“Not all who wander are lost.”
– J.R.R. Tolkien
I love saying Irish village names like Glendalough (pronounced Glen-da-lock). I feel like I’m in a Lord of The Rings movie and am on a mission to find Frodo & Sam. Through the “Mines of Moria” we go. I know this is completely in my head, but it makes for a better walk.
A hermit monk by the name of Saint Kevin established the village. As a young boy from a noble family, he would visit Glendalough. Later, he was known to wear only animal skins and sleep on stones or “in the hollow of a tree”.
Standing at 33 meters tall, it was thought to have been used as a bell tower or a place to protect valuables and manuscripts. It has also been thought to be a place of refuge during the Viking raids (oh those pesky Vikings) – although it is has been noted that hiding out in the surrounding forest was often a safer choice. After watching some of last season’s Vikings episodes, I am not so sure…but what do I know?
In the heart of Dublin stands Dublin Castle established in 1204 AD. Unlike the monastic village, the castle is still in full use – serving conference events and dining receptions. The State Apartments plays host to Presidential inaugurations and prestigious stately affairs.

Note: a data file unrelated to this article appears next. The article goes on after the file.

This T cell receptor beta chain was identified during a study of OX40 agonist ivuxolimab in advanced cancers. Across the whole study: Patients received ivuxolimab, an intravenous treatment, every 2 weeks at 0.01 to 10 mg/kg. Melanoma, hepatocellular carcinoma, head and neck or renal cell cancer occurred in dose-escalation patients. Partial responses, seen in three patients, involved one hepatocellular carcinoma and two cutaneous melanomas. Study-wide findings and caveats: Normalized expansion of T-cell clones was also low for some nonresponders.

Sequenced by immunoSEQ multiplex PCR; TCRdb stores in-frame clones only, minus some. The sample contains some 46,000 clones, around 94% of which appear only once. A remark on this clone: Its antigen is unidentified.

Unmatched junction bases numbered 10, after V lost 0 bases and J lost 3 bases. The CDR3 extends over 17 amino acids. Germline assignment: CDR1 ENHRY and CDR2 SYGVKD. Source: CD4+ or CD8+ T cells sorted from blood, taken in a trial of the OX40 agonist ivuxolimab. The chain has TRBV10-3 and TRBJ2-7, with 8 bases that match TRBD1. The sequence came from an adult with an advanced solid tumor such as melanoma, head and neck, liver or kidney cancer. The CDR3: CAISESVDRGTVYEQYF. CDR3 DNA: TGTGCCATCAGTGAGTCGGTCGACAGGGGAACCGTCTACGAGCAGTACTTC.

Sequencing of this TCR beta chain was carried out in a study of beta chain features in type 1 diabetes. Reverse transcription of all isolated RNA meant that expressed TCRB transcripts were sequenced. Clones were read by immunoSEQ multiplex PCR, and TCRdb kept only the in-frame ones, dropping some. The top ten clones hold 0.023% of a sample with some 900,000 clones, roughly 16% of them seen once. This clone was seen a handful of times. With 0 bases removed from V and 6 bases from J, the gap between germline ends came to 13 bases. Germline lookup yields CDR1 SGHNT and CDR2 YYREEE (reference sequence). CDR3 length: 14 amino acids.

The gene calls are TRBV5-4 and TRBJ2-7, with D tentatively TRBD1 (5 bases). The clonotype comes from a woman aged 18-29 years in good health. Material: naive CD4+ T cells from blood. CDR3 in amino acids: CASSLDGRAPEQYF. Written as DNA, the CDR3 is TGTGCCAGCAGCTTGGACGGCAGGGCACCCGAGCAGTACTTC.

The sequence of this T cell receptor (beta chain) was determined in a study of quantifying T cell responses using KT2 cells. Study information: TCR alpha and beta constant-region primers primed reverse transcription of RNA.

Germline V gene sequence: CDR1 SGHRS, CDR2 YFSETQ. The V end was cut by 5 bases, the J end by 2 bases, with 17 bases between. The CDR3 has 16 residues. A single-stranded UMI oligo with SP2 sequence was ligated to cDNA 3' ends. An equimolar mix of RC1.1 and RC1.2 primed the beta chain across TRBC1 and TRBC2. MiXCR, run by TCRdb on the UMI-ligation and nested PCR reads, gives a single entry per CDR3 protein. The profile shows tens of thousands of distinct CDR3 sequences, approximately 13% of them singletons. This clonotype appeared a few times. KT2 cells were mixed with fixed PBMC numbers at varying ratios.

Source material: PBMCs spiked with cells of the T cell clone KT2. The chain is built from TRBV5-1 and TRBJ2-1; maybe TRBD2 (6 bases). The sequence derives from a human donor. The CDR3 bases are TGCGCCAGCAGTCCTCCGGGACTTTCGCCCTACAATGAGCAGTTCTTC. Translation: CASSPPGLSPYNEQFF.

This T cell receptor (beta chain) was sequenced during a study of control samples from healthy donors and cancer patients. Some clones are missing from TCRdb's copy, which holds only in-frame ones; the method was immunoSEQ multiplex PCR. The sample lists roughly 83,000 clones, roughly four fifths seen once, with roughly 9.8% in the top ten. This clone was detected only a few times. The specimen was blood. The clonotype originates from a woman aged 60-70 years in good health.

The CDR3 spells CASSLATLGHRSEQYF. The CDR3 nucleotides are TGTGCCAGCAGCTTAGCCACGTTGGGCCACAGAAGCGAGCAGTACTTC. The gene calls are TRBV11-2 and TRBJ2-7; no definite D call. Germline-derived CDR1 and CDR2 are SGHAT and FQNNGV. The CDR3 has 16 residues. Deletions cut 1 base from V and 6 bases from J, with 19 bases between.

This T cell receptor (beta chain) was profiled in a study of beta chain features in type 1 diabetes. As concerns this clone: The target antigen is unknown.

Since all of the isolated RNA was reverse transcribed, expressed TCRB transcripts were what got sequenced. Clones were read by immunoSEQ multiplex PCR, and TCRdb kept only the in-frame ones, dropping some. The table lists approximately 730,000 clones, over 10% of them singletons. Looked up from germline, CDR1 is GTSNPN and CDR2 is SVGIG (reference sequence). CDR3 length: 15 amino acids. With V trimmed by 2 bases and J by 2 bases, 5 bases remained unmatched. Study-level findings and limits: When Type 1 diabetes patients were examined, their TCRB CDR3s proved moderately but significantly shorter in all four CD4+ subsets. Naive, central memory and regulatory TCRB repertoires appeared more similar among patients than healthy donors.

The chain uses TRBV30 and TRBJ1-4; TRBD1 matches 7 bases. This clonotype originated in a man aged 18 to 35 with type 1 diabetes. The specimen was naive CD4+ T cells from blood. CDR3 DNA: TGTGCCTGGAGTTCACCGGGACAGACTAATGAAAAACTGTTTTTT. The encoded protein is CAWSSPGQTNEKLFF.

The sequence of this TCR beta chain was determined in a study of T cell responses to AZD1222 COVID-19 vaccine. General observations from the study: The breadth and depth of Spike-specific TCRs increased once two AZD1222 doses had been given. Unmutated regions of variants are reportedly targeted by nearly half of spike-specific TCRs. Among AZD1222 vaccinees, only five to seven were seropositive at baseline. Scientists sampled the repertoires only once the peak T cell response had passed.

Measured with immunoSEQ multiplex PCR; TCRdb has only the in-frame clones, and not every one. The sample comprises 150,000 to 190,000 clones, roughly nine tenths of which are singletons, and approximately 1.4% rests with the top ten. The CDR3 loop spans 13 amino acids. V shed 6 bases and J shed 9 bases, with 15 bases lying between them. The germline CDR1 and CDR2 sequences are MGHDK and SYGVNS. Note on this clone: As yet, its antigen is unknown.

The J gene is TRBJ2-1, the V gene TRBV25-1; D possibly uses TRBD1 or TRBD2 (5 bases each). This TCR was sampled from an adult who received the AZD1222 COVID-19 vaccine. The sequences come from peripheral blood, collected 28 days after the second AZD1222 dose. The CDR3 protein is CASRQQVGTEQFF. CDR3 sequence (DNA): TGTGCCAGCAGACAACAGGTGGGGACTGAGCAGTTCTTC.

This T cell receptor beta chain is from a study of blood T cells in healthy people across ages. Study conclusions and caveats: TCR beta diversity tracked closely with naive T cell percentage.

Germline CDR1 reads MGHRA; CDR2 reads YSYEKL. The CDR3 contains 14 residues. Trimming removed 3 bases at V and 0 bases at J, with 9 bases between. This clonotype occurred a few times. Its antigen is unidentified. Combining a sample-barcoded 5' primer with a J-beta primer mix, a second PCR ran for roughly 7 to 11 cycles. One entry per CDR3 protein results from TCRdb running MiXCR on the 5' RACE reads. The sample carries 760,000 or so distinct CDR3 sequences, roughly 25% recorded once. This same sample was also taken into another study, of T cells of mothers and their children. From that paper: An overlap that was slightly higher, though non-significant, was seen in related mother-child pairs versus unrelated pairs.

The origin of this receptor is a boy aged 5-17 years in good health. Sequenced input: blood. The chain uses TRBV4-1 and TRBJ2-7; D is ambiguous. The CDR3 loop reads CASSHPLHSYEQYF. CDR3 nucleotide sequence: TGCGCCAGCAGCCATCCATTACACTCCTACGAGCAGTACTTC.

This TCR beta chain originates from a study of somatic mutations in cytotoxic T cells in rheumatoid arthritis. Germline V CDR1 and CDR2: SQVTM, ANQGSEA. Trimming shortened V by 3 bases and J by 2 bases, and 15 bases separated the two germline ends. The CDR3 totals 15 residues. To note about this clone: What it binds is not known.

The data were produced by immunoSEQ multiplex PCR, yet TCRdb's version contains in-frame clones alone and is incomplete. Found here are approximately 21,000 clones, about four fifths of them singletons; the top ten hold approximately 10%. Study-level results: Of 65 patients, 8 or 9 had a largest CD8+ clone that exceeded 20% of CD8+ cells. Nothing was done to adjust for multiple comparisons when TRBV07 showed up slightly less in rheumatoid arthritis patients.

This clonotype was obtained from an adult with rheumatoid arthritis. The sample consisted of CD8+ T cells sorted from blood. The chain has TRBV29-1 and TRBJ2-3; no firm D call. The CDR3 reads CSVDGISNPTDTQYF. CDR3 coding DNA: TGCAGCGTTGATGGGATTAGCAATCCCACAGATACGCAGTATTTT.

The castle is rich with history, but the one thing I thought would be of interest since it is Hallowe’en, after all, is the Record Tower. It was not a place of refuge but was used as a prison. Spooky!
“It was the mightiest of the Norman corner towers. With 4.6m (15 ft) thick walls, it was highly suited to its function as a top security jail for State prisoners.
The most famous of all the escapes from Dublin Castle took place here on 6th January 1592, when Red Hugh O’Donnell and Art and Henry O’Neill, sons of Ulster chieftains who were being held hostage on the orders of Lord Deputy Perrot, made their successful getaway through the toilet chute.”
I shudder at the thought.